Our last article by Somayya Patel discussed the plight of deaf and disabled Muslims in the UK and their lack of access to Islamic education. This week, we are continuing the theme of Muslim attitudes to disability.
Social inclusion for ethnic minorities is a big issue, and when you are disabled, you are a further minority within a minority, and feelings of marginalisation and isolation are realities for many. However, there is light amongst the darkness. And this is perhaps an opportunity to draw attention to one organisation that is truly making a difference on the ground. UK-based Kitaba, the Islamic Texts for the Blind project, is a social enterprise community project dedicated to empowering and promoting the growth and wellbeing of visually impaired Muslims and their communities. They endeavour to do this through meeting their religious, educational and developmental needs, with the aim of advancing accessibility and raising awareness.
This year, Kitaba released a book called “Umra Diaries: A Journey on the Path to Inclusion”. It follows the tradition of pilgrimage diaries written by Muslims in the past such as “Road to Mecca” by Muhammad Asad, a German Muslim, and “A Princess’s Pilgrimage” which details the travels of an Indian Princess. “Umra Diaries” elaborates on the deep emotions and feelings of a group of blind and disabled Muslims from the UK and Denmark as they embark on a spiritual journey of a lifetime. Many have faced exclusion and discrimination both from the Muslim community and beyond earlier on in their lives, but with Shaykh Abdul Aziz and Kitaba they have a newfound optimism with regards to their lives and the experiences they have access to. As they prepare for their journey, Ricardo, a wheelchair-bound South American Dane says he is looking forward to being the eyes of his blind companion Balal, while Balal will be his legs as he pushes the wheelchair. Thus, each companion becoming an aid to the other.
However, their Umra journey is certainly not easy, and not without prejudice. People fail to recognise Balal’s white stick as a sign of blindness, and Ricardo’s companions have to protest on his behalf to make sure he has a wheelchair access room at the hotel. However, there are also moments of joy. Balal, describes the emotions he went through when he came across a Braille Qur’an in the Prophet’s mosque in Madina. He says how “in the world there are two places where everyone should be treated as an equal; Makka and Madina” and coming across the Braille Qur’an gave him a wonderful sense of “being included and part of the community”.
Braille is a system of writing designed by Louis Braille, a blind French musician and educator, in 1825. However, there have been suggestions of an earlier reading system invented 600 years before Braille by Ali b. Ahmed al-Amidi, a blind Syrian scholar. The latter news is probably unheard of by many, and is perhaps reflective of how far we have departed from this way of thinking. Perhaps the issue is that in the east, Muslims tend to come from oral traditions, where the writing system has not always been very important. However, living in the UK, where there are thousands of both blind and deaf Muslims, this is something that the Muslim community really needs to champion and take forward.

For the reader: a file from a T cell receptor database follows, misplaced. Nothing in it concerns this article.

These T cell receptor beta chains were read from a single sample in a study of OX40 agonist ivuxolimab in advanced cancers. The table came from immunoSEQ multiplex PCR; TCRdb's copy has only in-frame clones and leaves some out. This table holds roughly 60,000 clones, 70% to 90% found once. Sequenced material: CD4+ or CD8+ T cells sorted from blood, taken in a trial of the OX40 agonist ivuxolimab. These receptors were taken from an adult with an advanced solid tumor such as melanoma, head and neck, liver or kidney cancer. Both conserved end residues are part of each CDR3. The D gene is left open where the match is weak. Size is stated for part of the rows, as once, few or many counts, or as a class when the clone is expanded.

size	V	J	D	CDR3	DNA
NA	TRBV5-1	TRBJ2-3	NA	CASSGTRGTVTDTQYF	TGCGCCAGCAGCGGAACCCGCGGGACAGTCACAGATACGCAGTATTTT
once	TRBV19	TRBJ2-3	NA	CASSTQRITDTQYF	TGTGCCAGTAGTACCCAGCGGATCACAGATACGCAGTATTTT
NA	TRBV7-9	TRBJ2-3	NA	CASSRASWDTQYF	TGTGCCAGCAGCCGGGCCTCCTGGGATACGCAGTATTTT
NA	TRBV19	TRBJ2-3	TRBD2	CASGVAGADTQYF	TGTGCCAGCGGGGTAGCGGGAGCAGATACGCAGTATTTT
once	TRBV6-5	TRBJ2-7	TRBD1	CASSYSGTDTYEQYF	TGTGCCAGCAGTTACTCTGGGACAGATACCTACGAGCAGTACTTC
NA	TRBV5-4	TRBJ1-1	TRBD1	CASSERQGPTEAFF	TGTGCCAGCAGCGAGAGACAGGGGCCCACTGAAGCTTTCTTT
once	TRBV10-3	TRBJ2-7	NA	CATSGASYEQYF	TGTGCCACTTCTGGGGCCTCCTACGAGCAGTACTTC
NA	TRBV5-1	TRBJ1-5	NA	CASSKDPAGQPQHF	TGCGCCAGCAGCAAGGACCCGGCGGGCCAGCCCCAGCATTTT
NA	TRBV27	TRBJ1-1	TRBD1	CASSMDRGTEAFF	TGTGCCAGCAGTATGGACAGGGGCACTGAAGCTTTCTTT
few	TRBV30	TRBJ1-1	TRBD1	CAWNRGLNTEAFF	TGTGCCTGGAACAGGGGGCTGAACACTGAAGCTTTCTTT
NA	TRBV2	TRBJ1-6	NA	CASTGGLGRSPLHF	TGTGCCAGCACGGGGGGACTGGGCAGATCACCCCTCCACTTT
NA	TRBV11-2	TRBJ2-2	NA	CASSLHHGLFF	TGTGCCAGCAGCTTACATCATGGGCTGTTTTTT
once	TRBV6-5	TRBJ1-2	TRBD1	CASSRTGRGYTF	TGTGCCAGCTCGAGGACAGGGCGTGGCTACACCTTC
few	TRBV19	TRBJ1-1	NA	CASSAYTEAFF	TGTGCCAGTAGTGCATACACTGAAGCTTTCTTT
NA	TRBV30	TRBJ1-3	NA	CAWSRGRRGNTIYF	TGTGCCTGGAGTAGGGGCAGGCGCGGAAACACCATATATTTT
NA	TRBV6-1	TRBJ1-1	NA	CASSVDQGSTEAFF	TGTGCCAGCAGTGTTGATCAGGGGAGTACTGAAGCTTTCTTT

Every society is made up of different kinds of people, and it is the beauty of the diversity that makes a vibrant and rich community. Even amongst the first generation, there was diversity amongst the companions. Abdullah b. Umm Maktum was blind. He witnessed the rise of Islam in Makka and was amongst the first to accept it. He lived through the persecution of the early Muslims, and experienced all they experienced. He was not side-lined, but rather, he was a prominent member of Medinan society. Indeed he had the great honour of being appointed the Prophet’s mu’adhin, along with Bilal b. Rabah. Thus, in the early Islamic community, we see how minorities were treated. The Prophet Muhammad (peace be upon him) gave time to the downtrodden, the oppressed, and those that society looked down upon, and he raised them, comforted them, gave them an equal footing and made them part of the brotherhood. This is our tradition, and one that we must indeed bring back to life in our communities.
It is fitting that this article should end with mention of the co-founder of Kitaba, Imran Sabir. He was a Glaswegian Muslim who suffered from a rare genetic disease which eventually led to his departure from the world in 2009 at the young age of 33, at which he had already achieved much. Upon his passing tributes poured in from across the globe, and scholars like Imam Zaid Shakir, and Imran’s own teacher, Shaykh Abdul Aziz, wrote touching and moving accounts of his life, personality, and achievements. It was Imran and his vision that contributed to the establishing of Kitaba and made it what it is today. By overlooking people with disabilities, people are overlooking a vast resource that could otherwise enrich the community, and at the same time, they are failing in the great Prophetic act of uplifting and protecting the rights of those society has marginalised. It is the legacy of people like Imran that needs to be continued: their vision for inclusion in a community where, just like in the spirit of Hajj or within the ranks of prayer, each is considered an equal of the other. Indeed, as Allah, Most High, says in the Qur’an:
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